For Americans who have forgotten, or who never knew, how much worse things could get — shantytowns, gnawing hunger and a desperate 1 in 4 people out of work — Federal Reserve Chairman Ben S. Bernanke is providing a reminder.
In a series of four lectures he is delivering at George Washington University this month, the one-time Princeton professor and renowned specialist on the Great Depression is expounding on the horrors of the Depression and how the austerity policies of the central bank at the time made things worse.
Lessons learned from the 1930s debacle led to more enlightened central bank practices in the subsequent decades that nurtured prosperity. But some conservatives say Mr. Bernanke has gone to the other extreme with lenient policies in his drive to nudge a healthier recovery from a stubbornly slow-growing economy.
The first-ever such lectures by a sitting Fed chairman present a subtle pushback against such criticism, spearheaded by Rep. Ron Paul of Texas but endorsed to one degree or another by most of the other Republican presidential candidates. President Obama and most Democrats view Mr. Bernanke as a hero who likely averted a second depression.
The easily understandable lessons, and the videos of the lectures that the Fed is making available to the public on its website, suggest that Mr. Bernanke’s target audience is the generation of young people attending college who grew up in affluence and know little about the Depression, as well as many parents and older folks who seem to have forgotten its bitter lessons.
But there’s no amnesia at the Fed. Mr. Bernanke makes it clear that as long as he is chairman, he will not let the central bank repeat the devastating mistakes that made the Depression so painful for a whole generation of Americans.
“The Great Depression informed the Fed’s actions and decisions in the recent crisis,” he said in his opening remarks, noting the Fed’s multiple missteps during the 1930s in failing to stem the financial panics, bank runs and economic downspiral that created such desperate conditions.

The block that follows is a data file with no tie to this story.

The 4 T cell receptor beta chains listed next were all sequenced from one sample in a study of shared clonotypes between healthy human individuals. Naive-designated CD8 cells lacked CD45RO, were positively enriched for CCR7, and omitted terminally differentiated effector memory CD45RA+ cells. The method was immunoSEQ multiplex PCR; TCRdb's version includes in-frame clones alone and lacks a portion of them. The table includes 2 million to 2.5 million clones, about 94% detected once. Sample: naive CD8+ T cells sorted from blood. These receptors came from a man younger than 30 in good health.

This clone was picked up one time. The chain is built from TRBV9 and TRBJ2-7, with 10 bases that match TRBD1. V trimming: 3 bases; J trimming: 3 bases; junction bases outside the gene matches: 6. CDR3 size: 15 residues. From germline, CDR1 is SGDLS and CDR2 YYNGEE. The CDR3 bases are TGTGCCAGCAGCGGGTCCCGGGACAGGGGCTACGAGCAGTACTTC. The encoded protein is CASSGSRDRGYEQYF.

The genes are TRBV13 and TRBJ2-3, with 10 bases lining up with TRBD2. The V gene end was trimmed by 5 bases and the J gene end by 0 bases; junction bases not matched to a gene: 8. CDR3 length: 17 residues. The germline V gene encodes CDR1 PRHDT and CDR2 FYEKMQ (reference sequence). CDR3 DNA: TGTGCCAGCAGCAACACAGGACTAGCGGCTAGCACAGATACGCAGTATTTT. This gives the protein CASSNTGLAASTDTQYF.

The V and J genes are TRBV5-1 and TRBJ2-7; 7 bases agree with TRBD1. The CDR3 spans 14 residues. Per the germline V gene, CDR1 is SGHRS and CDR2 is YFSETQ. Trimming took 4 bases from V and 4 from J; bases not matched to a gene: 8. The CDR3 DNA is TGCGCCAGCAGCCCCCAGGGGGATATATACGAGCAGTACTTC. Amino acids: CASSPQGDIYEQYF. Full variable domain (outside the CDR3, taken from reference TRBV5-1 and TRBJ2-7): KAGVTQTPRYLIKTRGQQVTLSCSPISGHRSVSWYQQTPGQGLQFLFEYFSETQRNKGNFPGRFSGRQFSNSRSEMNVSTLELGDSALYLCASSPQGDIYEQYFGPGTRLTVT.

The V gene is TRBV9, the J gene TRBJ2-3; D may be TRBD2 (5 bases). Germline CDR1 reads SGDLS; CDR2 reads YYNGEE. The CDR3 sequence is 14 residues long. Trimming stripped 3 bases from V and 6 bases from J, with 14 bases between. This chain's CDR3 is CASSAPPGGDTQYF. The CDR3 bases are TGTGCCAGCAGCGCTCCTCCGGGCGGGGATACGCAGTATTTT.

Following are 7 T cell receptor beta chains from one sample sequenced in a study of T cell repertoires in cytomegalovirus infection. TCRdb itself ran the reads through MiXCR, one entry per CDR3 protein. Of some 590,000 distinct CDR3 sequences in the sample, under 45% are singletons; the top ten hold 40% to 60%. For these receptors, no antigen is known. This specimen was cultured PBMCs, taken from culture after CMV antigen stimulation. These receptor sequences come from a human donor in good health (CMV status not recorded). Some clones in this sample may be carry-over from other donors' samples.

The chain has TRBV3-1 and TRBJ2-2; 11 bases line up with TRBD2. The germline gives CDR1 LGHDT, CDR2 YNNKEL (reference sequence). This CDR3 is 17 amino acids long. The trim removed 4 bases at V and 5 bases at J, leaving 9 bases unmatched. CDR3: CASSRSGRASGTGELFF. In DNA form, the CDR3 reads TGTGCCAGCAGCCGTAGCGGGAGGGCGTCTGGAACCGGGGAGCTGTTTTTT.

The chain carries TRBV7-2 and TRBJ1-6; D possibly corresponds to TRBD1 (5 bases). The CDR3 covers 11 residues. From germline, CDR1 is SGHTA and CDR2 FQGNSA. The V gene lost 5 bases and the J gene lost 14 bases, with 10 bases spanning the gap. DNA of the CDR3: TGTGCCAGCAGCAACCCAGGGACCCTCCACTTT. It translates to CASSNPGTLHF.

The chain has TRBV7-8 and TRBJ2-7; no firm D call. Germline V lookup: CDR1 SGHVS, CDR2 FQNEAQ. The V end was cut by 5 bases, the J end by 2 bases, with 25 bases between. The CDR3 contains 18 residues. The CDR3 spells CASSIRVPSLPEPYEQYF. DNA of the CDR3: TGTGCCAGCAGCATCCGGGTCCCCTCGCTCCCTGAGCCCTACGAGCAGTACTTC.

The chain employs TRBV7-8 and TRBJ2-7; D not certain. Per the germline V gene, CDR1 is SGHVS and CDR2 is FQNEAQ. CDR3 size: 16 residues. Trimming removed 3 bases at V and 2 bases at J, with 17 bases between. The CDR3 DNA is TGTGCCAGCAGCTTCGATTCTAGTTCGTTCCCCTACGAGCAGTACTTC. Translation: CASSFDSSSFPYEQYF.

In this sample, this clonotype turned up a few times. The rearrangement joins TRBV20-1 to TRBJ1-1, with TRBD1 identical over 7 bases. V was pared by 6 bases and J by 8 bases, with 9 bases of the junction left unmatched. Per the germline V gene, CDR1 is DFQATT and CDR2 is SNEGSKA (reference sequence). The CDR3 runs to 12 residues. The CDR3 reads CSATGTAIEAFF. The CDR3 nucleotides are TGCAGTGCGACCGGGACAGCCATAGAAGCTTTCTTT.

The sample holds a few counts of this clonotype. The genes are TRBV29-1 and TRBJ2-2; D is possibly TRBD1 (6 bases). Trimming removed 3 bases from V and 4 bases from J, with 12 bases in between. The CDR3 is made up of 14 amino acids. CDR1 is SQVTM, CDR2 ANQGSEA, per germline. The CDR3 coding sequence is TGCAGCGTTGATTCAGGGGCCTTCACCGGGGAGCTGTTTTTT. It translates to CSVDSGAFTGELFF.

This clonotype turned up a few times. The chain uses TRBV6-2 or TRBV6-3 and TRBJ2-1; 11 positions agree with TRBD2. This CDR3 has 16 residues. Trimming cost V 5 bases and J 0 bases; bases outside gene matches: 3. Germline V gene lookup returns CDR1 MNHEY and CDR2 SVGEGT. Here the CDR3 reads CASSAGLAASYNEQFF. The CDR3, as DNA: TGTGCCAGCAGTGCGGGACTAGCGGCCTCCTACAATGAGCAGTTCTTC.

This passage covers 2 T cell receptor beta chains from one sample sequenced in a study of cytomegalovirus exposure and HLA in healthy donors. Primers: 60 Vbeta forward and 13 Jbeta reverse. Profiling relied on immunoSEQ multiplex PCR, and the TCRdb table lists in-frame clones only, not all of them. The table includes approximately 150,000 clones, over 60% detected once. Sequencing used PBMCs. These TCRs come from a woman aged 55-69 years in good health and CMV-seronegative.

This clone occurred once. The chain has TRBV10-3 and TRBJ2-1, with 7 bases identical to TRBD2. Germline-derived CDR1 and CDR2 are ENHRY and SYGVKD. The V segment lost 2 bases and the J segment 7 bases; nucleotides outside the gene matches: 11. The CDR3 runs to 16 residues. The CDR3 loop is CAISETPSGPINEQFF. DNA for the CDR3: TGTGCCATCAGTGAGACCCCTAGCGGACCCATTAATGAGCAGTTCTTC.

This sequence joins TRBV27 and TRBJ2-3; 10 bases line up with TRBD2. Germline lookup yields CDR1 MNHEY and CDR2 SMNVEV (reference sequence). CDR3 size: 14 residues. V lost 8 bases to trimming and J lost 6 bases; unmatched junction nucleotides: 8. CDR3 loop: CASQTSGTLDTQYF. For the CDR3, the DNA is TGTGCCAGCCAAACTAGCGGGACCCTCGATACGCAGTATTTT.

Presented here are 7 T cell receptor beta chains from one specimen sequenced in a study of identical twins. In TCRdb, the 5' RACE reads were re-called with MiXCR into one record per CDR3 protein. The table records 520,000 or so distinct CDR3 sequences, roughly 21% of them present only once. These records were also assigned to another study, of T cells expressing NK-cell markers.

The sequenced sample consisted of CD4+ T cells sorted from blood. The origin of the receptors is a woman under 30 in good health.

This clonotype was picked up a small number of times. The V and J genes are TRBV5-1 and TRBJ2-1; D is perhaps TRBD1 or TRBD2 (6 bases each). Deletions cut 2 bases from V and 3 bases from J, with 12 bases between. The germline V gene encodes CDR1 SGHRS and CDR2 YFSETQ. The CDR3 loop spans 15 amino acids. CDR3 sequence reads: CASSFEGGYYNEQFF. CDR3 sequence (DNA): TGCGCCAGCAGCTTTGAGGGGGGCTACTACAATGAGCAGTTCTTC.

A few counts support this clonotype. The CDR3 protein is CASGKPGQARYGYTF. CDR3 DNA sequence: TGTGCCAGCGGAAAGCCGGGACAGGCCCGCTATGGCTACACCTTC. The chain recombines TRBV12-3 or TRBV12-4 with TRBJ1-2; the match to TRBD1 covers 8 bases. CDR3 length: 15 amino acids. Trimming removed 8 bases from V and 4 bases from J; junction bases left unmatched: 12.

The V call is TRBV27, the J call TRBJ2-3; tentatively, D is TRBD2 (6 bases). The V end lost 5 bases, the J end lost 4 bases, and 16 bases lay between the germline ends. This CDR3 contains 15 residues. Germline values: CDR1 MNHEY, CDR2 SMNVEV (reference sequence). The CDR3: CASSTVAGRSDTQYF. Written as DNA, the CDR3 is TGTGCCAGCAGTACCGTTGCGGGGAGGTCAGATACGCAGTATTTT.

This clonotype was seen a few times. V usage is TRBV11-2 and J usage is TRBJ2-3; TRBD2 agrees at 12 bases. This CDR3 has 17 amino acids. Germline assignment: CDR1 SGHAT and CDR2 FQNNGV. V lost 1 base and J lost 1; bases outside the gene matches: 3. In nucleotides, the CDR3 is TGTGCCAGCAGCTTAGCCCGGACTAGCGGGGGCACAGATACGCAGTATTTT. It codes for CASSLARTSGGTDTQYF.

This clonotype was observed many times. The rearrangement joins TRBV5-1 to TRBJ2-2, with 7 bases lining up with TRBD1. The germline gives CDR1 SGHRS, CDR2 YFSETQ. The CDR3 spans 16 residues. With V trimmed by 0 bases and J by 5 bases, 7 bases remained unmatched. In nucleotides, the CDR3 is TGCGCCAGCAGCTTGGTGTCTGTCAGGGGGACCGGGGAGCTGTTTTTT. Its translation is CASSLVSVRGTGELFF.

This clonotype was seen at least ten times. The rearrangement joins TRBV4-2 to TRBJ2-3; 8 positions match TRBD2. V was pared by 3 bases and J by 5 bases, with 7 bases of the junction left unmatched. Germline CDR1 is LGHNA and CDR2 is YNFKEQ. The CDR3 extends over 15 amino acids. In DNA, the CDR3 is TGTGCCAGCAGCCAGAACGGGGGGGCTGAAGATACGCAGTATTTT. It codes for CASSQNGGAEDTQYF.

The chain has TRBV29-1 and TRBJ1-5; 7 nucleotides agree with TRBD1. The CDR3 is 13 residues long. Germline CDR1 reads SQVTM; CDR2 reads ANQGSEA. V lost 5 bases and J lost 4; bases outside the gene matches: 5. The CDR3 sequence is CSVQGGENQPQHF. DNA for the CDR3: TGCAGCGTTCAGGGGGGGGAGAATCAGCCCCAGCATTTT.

In the years after the great stock crash of 1929, as the Fed stood by, unemployment soared to 25 percent, stocks lost 85 percent of their value, the economy shrank by one-third, prices fell by 10 percent and nearly 10,000 banks collapsed, he said, underscoring the economic devastation with dramatic graphics provided on the Fed’s website. In the truly worldwide collapse of the early 1930s, other countries, especially Germany, had it even worse.
Why the Fed failed
“The Fed failed” to carry out its missions, Mr. Bernanke said. “It did not ease monetary policy for a variety of reasons,” including wanting to stop speculation in the stock currency markets and trying to uphold the gold standard, which dictated the value of the dollar at the time, he said.
“Part of the problem was intellectual,” he added.
At the time, the Fed subscribed to the “liquidationist” philosophy of President Hoover’s administration, which held that too much credit was fueling market bubbles and the economy during the Roaring ‘20s, and the excesses had to be squeezed out through fire sales of highly leveraged assets such as real estate and stocks.
As Mr. Bernanke noted, Hoover administration Treasury Secretary Andrew W. Mellon famously advised the president to “liquidate labor, liquidate stocks, liquidate the farmers, liquidate real estate” to rid the economy of too much debt.
Hoover subscribed to Mellon’s theory that a financial panic was not such a bad thing.
“It will purge the rottenness out of the system,” the president said. “People will work harder, live a more moral life. Values will be adjusted, and enterprising people will pick up the wrecks from less competent people.”